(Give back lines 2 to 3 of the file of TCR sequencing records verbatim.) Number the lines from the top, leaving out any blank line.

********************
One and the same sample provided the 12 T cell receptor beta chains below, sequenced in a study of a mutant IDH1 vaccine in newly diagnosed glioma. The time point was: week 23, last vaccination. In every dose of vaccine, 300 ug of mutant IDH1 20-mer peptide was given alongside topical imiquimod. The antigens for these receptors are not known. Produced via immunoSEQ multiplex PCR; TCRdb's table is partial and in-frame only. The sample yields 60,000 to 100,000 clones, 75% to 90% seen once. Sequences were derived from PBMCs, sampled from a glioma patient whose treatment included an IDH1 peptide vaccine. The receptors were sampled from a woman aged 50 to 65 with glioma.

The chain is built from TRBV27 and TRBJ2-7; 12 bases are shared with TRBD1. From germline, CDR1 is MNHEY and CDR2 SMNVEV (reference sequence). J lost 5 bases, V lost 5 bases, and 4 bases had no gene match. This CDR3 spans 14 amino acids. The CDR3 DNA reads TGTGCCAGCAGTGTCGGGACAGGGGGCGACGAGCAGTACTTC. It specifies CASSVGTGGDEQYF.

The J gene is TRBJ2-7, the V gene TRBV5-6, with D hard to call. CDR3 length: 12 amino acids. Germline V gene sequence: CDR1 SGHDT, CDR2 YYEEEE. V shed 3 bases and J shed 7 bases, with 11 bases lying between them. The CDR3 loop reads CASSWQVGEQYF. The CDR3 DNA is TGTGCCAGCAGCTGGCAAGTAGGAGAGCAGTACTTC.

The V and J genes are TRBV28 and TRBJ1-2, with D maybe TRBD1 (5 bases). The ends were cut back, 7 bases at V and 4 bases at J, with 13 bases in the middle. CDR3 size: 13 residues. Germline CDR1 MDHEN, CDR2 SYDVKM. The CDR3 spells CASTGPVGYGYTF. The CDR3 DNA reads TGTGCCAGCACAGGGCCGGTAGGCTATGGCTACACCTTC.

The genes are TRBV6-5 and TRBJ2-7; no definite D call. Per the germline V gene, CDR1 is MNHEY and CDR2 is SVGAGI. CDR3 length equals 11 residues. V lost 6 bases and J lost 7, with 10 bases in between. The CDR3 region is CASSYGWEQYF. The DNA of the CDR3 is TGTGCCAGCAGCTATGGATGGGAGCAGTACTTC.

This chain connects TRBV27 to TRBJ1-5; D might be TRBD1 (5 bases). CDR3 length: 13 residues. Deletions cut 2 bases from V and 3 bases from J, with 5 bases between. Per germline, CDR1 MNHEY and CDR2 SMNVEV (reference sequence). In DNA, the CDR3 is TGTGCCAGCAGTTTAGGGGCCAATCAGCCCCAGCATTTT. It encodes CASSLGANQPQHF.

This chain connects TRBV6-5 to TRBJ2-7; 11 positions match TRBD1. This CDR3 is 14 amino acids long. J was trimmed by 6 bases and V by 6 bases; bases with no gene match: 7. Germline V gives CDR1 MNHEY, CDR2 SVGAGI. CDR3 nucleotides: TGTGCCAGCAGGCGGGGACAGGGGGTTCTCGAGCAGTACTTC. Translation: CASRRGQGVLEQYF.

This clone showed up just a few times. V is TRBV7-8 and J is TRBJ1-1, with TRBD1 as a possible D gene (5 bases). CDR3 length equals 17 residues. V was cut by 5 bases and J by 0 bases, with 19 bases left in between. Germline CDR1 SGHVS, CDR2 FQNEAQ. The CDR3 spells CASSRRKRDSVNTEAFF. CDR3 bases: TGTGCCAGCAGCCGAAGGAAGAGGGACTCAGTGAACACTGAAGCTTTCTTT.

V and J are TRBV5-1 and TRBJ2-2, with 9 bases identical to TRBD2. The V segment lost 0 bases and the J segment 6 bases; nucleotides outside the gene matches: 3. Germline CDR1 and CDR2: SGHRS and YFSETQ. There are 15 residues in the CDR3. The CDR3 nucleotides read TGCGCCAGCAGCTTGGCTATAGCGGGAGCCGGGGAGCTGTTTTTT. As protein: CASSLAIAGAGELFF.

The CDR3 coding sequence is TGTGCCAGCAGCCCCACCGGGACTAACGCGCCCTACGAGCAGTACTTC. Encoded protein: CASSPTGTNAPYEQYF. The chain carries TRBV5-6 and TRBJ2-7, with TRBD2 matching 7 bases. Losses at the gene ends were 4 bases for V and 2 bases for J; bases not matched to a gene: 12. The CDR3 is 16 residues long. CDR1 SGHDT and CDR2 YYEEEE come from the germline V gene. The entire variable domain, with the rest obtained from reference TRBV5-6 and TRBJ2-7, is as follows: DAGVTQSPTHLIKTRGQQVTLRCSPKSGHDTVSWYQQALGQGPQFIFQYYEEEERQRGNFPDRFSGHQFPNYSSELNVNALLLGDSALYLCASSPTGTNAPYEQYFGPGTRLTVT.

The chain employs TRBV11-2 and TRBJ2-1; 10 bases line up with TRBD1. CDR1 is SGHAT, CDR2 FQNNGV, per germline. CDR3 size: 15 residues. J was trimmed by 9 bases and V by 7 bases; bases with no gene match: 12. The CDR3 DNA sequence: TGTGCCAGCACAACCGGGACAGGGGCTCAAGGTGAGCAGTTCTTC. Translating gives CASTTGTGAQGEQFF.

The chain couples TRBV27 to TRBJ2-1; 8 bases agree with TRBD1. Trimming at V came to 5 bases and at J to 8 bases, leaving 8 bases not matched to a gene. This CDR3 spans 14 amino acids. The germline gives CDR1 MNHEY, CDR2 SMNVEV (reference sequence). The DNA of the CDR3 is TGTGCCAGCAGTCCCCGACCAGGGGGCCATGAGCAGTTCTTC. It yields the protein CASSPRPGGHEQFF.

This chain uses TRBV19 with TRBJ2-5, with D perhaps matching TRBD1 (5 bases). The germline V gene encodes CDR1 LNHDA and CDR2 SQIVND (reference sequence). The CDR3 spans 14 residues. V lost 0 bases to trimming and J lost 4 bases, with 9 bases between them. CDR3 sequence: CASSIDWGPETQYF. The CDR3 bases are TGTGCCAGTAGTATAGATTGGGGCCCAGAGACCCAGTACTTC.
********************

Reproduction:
The chain is built from TRBV27 and TRBJ2-7; 12 bases are shared with TRBD1. From germline, CDR1 is MNHEY and CDR2 SMNVEV (reference sequence). J lost 5 bases, V lost 5 bases, and 4 bases had no gene match. This CDR3 spans 14 amino acids. The CDR3 DNA reads TGTGCCAGCAGTGTCGGGACAGGGGGCGACGAGCAGTACTTC. It specifies CASSVGTGGDEQYF.

The J gene is TRBJ2-7, the V gene TRBV5-6, with D hard to call. CDR3 length: 12 amino acids. Germline V gene sequence: CDR1 SGHDT, CDR2 YYEEEE. V shed 3 bases and J shed 7 bases, with 11 bases lying between them. The CDR3 loop reads CASSWQVGEQYF. The CDR3 DNA is TGTGCCAGCAGCTGGCAAGTAGGAGAGCAGTACTTC.